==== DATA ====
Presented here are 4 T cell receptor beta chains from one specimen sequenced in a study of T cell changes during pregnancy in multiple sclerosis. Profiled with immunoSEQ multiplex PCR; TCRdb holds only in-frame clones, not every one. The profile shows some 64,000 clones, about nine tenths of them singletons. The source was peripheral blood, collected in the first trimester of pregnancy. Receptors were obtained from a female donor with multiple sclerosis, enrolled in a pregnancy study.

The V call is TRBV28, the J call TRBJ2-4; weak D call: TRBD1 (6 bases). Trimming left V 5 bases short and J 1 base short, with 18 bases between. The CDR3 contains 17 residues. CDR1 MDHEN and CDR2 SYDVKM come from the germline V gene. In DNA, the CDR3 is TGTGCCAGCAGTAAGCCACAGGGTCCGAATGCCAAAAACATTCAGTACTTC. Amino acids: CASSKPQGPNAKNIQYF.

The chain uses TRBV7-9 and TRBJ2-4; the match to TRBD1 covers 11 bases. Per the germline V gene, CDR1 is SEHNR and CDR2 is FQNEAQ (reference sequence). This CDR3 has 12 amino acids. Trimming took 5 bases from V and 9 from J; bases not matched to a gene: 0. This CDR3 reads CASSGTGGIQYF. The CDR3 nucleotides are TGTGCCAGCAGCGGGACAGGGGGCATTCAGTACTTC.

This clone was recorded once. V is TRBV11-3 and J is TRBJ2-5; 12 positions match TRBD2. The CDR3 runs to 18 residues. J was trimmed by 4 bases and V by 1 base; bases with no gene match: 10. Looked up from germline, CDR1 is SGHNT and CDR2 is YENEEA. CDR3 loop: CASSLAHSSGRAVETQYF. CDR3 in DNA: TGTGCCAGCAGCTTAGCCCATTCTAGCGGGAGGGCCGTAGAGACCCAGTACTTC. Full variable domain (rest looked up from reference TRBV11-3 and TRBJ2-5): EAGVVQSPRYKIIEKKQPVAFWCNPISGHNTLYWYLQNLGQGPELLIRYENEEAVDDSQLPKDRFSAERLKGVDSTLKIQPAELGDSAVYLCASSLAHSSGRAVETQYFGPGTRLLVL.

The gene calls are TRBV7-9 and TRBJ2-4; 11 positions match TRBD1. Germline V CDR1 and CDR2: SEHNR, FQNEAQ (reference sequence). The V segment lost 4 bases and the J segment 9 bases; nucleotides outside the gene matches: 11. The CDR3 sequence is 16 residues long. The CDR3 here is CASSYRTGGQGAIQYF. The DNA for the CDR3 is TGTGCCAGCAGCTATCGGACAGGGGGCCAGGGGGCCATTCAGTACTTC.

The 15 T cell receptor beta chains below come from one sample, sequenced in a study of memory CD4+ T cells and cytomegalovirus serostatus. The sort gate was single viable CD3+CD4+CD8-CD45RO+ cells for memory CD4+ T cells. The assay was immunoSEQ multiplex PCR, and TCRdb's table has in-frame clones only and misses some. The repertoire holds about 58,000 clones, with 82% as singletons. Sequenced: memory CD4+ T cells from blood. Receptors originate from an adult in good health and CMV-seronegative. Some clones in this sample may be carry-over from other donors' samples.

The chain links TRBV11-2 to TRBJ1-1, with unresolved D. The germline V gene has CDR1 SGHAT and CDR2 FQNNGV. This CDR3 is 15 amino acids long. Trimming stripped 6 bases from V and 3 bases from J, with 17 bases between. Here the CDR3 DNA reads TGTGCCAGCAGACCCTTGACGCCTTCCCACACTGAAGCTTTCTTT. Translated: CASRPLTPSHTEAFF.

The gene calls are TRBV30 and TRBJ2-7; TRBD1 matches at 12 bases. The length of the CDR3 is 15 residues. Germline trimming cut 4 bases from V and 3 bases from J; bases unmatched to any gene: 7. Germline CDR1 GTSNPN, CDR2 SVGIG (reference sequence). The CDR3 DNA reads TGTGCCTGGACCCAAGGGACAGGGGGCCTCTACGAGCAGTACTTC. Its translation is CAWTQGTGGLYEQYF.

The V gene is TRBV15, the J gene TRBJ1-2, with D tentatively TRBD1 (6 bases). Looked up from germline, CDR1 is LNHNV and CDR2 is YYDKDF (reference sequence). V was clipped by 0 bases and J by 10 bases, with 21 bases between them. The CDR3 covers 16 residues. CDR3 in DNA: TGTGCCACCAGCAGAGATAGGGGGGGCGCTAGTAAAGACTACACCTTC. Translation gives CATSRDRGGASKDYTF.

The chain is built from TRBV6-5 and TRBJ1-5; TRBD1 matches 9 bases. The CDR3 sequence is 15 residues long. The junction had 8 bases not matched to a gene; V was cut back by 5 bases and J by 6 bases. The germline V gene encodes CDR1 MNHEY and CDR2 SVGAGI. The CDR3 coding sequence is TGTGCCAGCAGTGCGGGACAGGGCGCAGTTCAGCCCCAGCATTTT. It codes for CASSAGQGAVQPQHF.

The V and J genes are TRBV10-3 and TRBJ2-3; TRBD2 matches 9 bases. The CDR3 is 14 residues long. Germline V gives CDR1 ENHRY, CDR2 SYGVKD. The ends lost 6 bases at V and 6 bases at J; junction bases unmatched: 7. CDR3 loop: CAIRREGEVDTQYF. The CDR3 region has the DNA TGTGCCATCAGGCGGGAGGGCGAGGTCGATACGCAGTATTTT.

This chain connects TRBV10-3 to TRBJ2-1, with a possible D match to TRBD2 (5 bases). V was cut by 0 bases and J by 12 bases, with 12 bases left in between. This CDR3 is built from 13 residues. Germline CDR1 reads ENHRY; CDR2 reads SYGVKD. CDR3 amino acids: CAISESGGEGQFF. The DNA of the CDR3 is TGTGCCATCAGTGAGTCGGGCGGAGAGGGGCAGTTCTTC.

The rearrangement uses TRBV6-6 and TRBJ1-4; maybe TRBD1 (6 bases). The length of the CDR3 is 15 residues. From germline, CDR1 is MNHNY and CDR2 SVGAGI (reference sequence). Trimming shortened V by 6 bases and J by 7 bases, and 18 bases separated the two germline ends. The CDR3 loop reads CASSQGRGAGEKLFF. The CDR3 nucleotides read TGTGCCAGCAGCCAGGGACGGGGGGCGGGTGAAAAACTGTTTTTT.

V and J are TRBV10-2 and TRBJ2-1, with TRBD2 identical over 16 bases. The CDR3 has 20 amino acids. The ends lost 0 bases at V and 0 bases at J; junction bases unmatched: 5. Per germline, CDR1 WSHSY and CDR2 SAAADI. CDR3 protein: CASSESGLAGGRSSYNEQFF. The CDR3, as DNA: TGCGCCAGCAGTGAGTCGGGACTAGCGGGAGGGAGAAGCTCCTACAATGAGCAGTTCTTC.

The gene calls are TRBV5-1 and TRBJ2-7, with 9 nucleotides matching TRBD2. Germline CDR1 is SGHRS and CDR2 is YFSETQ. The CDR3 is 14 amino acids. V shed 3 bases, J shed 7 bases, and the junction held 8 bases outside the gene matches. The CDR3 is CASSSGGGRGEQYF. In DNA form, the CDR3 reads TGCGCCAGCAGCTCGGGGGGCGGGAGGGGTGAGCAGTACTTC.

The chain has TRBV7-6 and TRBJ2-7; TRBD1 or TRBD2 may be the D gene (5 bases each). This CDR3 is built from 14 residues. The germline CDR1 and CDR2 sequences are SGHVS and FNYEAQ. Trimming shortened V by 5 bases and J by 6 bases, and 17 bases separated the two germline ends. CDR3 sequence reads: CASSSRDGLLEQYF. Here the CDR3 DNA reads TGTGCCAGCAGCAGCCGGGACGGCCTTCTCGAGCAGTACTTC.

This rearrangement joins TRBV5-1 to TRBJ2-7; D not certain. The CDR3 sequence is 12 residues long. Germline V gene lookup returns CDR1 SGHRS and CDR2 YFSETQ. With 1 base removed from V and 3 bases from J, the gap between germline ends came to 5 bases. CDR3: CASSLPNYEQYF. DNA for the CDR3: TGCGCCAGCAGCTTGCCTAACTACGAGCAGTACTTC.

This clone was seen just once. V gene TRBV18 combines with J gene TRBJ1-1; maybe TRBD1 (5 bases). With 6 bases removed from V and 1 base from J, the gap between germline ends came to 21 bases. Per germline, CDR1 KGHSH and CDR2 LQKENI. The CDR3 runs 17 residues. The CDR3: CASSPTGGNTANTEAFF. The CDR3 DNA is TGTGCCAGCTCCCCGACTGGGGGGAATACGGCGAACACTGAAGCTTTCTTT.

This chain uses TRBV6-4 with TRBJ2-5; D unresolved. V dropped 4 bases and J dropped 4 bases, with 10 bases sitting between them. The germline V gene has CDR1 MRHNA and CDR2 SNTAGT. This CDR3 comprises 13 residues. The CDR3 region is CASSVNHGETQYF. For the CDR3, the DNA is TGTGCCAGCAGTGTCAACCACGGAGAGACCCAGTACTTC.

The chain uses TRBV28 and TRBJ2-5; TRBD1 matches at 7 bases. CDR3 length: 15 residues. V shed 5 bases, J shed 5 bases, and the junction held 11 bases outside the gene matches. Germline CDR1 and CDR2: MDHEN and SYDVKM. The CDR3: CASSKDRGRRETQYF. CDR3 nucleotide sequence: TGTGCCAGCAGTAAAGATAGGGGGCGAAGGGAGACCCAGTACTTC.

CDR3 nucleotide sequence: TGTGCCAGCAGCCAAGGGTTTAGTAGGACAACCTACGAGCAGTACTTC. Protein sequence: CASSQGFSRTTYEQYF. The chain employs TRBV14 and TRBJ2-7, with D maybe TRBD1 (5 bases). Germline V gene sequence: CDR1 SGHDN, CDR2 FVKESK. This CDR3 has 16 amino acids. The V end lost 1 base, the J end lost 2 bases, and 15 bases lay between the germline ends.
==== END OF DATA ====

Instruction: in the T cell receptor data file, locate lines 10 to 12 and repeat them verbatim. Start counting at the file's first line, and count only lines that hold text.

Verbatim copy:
The chain is built from TRBV6-5 and TRBJ1-5; TRBD1 matches 9 bases. The CDR3 sequence is 15 residues long. The junction had 8 bases not matched to a gene; V was cut back by 5 bases and J by 6 bases. The germline V gene encodes CDR1 MNHEY and CDR2 SVGAGI. The CDR3 coding sequence is TGTGCCAGCAGTGCGGGACAGGGCGCAGTTCAGCCCCAGCATTTT. It codes for CASSAGQGAVQPQHF.

The V and J genes are TRBV10-3 and TRBJ2-3; TRBD2 matches 9 bases. The CDR3 is 14 residues long. Germline V gives CDR1 ENHRY, CDR2 SYGVKD. The ends lost 6 bases at V and 6 bases at J; junction bases unmatched: 7. CDR3 loop: CAIRREGEVDTQYF. The CDR3 region has the DNA TGTGCCATCAGGCGGGAGGGCGAGGTCGATACGCAGTATTTT.

This chain connects TRBV10-3 to TRBJ2-1, with a possible D match to TRBD2 (5 bases). V was cut by 0 bases and J by 12 bases, with 12 bases left in between. This CDR3 is built from 13 residues. Germline CDR1 reads ENHRY; CDR2 reads SYGVKD. CDR3 amino acids: CAISESGGEGQFF. The DNA of the CDR3 is TGTGCCATCAGTGAGTCGGGCGGAGAGGGGCAGTTCTTC.